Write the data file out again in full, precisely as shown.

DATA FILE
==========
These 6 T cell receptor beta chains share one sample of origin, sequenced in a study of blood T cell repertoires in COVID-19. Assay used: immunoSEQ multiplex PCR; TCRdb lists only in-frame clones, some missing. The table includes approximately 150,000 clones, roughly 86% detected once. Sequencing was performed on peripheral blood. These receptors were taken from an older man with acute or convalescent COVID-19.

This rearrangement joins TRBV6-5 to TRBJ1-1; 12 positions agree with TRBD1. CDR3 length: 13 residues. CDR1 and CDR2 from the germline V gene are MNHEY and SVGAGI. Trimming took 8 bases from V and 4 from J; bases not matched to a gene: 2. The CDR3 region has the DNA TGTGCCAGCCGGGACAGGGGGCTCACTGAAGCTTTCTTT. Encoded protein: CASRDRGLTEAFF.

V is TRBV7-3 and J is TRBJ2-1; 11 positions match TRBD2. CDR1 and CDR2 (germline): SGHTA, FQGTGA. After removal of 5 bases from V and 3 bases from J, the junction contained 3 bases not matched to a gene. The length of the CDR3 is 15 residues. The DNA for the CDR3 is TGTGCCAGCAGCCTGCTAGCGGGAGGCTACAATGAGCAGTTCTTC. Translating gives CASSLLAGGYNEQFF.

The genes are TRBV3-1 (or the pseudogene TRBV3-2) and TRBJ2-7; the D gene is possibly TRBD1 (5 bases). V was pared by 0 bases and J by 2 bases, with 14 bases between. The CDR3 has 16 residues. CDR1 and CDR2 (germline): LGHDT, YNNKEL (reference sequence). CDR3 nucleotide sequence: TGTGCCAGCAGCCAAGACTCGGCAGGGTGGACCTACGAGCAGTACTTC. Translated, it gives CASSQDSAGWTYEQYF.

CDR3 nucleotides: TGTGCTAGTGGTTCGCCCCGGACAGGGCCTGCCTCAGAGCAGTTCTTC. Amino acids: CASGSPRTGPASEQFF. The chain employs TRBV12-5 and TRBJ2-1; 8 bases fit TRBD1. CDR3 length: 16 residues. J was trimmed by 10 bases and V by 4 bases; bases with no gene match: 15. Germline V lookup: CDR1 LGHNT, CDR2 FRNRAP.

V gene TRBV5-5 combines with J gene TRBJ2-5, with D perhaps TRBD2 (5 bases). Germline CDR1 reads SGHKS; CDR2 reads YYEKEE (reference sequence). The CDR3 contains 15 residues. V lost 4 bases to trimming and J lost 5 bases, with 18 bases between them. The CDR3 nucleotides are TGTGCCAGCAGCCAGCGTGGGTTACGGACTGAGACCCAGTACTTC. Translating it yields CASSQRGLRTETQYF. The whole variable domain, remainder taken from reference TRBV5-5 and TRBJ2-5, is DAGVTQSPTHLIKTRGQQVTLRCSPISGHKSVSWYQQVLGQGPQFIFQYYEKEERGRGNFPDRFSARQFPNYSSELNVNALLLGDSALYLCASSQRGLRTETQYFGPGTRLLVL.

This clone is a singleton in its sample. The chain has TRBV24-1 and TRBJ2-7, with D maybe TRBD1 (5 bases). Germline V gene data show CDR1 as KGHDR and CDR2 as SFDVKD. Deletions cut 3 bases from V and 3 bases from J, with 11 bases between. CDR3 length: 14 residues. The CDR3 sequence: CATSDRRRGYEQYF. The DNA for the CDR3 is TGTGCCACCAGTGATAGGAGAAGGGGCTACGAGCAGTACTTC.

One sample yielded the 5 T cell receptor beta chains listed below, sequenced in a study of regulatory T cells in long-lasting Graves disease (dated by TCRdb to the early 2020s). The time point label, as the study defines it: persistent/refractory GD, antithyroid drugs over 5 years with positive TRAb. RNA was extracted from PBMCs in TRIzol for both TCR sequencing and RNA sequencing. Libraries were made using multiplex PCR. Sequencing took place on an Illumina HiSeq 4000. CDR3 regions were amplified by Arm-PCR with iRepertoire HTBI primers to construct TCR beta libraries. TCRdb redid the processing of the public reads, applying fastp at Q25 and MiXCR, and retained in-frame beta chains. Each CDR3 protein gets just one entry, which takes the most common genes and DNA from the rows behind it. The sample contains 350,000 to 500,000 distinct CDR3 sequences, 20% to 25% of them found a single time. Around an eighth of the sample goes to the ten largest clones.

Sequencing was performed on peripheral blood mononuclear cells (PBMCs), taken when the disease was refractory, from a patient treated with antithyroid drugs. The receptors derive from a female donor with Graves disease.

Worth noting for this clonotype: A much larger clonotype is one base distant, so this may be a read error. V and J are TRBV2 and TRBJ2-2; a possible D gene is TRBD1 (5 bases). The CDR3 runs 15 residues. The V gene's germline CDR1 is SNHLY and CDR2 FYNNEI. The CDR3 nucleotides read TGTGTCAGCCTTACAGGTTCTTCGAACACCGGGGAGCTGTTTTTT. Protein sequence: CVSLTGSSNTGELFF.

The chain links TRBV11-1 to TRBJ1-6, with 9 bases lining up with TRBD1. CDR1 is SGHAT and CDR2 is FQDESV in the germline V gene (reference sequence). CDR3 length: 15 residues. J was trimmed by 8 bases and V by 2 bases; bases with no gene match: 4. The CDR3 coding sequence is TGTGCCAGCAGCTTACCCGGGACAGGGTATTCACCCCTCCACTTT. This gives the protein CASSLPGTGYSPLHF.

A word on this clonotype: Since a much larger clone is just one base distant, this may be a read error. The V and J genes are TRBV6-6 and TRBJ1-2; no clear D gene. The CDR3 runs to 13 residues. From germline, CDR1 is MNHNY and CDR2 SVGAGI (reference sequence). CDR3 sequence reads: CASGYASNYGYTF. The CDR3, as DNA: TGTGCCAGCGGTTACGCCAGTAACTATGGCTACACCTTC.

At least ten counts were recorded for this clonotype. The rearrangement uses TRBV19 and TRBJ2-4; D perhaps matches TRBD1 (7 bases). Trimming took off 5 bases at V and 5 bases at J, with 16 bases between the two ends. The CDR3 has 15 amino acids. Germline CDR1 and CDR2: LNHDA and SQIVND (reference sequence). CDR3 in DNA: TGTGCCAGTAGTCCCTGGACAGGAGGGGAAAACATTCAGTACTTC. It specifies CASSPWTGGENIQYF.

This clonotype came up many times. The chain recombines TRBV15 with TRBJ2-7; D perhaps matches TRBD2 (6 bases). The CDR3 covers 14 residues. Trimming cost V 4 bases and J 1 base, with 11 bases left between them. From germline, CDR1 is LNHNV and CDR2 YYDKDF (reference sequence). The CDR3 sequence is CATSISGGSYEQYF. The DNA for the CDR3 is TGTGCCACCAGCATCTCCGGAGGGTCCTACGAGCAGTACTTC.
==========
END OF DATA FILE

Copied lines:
These 6 T cell receptor beta chains share one sample of origin, sequenced in a study of blood T cell repertoires in COVID-19. Assay used: immunoSEQ multiplex PCR; TCRdb lists only in-frame clones, some missing. The table includes approximately 150,000 clones, roughly 86% detected once. Sequencing was performed on peripheral blood. These receptors were taken from an older man with acute or convalescent COVID-19.

This rearrangement joins TRBV6-5 to TRBJ1-1; 12 positions agree with TRBD1. CDR3 length: 13 residues. CDR1 and CDR2 from the germline V gene are MNHEY and SVGAGI. Trimming took 8 bases from V and 4 from J; bases not matched to a gene: 2. The CDR3 region has the DNA TGTGCCAGCCGGGACAGGGGGCTCACTGAAGCTTTCTTT. Encoded protein: CASRDRGLTEAFF.

V is TRBV7-3 and J is TRBJ2-1; 11 positions match TRBD2. CDR1 and CDR2 (germline): SGHTA, FQGTGA. After removal of 5 bases from V and 3 bases from J, the junction contained 3 bases not matched to a gene. The length of the CDR3 is 15 residues. The DNA for the CDR3 is TGTGCCAGCAGCCTGCTAGCGGGAGGCTACAATGAGCAGTTCTTC. Translating gives CASSLLAGGYNEQFF.

The genes are TRBV3-1 (or the pseudogene TRBV3-2) and TRBJ2-7; the D gene is possibly TRBD1 (5 bases). V was pared by 0 bases and J by 2 bases, with 14 bases between. The CDR3 has 16 residues. CDR1 and CDR2 (germline): LGHDT, YNNKEL (reference sequence). CDR3 nucleotide sequence: TGTGCCAGCAGCCAAGACTCGGCAGGGTGGACCTACGAGCAGTACTTC. Translated, it gives CASSQDSAGWTYEQYF.

CDR3 nucleotides: TGTGCTAGTGGTTCGCCCCGGACAGGGCCTGCCTCAGAGCAGTTCTTC. Amino acids: CASGSPRTGPASEQFF. The chain employs TRBV12-5 and TRBJ2-1; 8 bases fit TRBD1. CDR3 length: 16 residues. J was trimmed by 10 bases and V by 4 bases; bases with no gene match: 15. Germline V lookup: CDR1 LGHNT, CDR2 FRNRAP.

V gene TRBV5-5 combines with J gene TRBJ2-5, with D perhaps TRBD2 (5 bases). Germline CDR1 reads SGHKS; CDR2 reads YYEKEE (reference sequence). The CDR3 contains 15 residues. V lost 4 bases to trimming and J lost 5 bases, with 18 bases between them. The CDR3 nucleotides are TGTGCCAGCAGCCAGCGTGGGTTACGGACTGAGACCCAGTACTTC. Translating it yields CASSQRGLRTETQYF. The whole variable domain, remainder taken from reference TRBV5-5 and TRBJ2-5, is DAGVTQSPTHLIKTRGQQVTLRCSPISGHKSVSWYQQVLGQGPQFIFQYYEKEERGRGNFPDRFSARQFPNYSSELNVNALLLGDSALYLCASSQRGLRTETQYFGPGTRLLVL.

This clone is a singleton in its sample. The chain has TRBV24-1 and TRBJ2-7, with D maybe TRBD1 (5 bases). Germline V gene data show CDR1 as KGHDR and CDR2 as SFDVKD. Deletions cut 3 bases from V and 3 bases from J, with 11 bases between. CDR3 length: 14 residues. The CDR3 sequence: CATSDRRRGYEQYF. The DNA for the CDR3 is TGTGCCACCAGTGATAGGAGAAGGGGCTACGAGCAGTACTTC.

One sample yielded the 5 T cell receptor beta chains listed below, sequenced in a study of regulatory T cells in long-lasting Graves disease (dated by TCRdb to the early 2020s). The time point label, as the study defines it: persistent/refractory GD, antithyroid drugs over 5 years with positive TRAb. RNA was extracted from PBMCs in TRIzol for both TCR sequencing and RNA sequencing. Libraries were made using multiplex PCR. Sequencing took place on an Illumina HiSeq 4000. CDR3 regions were amplified by Arm-PCR with iRepertoire HTBI primers to construct TCR beta libraries. TCRdb redid the processing of the public reads, applying fastp at Q25 and MiXCR, and retained in-frame beta chains. Each CDR3 protein gets just one entry, which takes the most common genes and DNA from the rows behind it. The sample contains 350,000 to 500,000 distinct CDR3 sequences, 20% to 25% of them found a single time. Around an eighth of the sample goes to the ten largest clones.

Sequencing was performed on peripheral blood mononuclear cells (PBMCs), taken when the disease was refractory, from a patient treated with antithyroid drugs. The receptors derive from a female donor with Graves disease.

Worth noting for this clonotype: A much larger clonotype is one base distant, so this may be a read error. V and J are TRBV2 and TRBJ2-2; a possible D gene is TRBD1 (5 bases). The CDR3 runs 15 residues. The V gene's germline CDR1 is SNHLY and CDR2 FYNNEI. The CDR3 nucleotides read TGTGTCAGCCTTACAGGTTCTTCGAACACCGGGGAGCTGTTTTTT. Protein sequence: CVSLTGSSNTGELFF.

The chain links TRBV11-1 to TRBJ1-6, with 9 bases lining up with TRBD1. CDR1 is SGHAT and CDR2 is FQDESV in the germline V gene (reference sequence). CDR3 length: 15 residues. J was trimmed by 8 bases and V by 2 bases; bases with no gene match: 4. The CDR3 coding sequence is TGTGCCAGCAGCTTACCCGGGACAGGGTATTCACCCCTCCACTTT. This gives the protein CASSLPGTGYSPLHF.

A word on this clonotype: Since a much larger clone is just one base distant, this may be a read error. The V and J genes are TRBV6-6 and TRBJ1-2; no clear D gene. The CDR3 runs to 13 residues. From germline, CDR1 is MNHNY and CDR2 SVGAGI (reference sequence). CDR3 sequence reads: CASGYASNYGYTF. The CDR3, as DNA: TGTGCCAGCGGTTACGCCAGTAACTATGGCTACACCTTC.

At least ten counts were recorded for this clonotype. The rearrangement uses TRBV19 and TRBJ2-4; D perhaps matches TRBD1 (7 bases). Trimming took off 5 bases at V and 5 bases at J, with 16 bases between the two ends. The CDR3 has 15 amino acids. Germline CDR1 and CDR2: LNHDA and SQIVND (reference sequence). CDR3 in DNA: TGTGCCAGTAGTCCCTGGACAGGAGGGGAAAACATTCAGTACTTC. It specifies CASSPWTGGENIQYF.

This clonotype came up many times. The chain recombines TRBV15 with TRBJ2-7; D perhaps matches TRBD2 (6 bases). The CDR3 covers 14 residues. Trimming cost V 4 bases and J 1 base, with 11 bases left between them. From germline, CDR1 is LNHNV and CDR2 YYDKDF (reference sequence). The CDR3 sequence is CATSISGGSYEQYF. The DNA for the CDR3 is TGTGCCACCAGCATCTCCGGAGGGTCCTACGAGCAGTACTTC.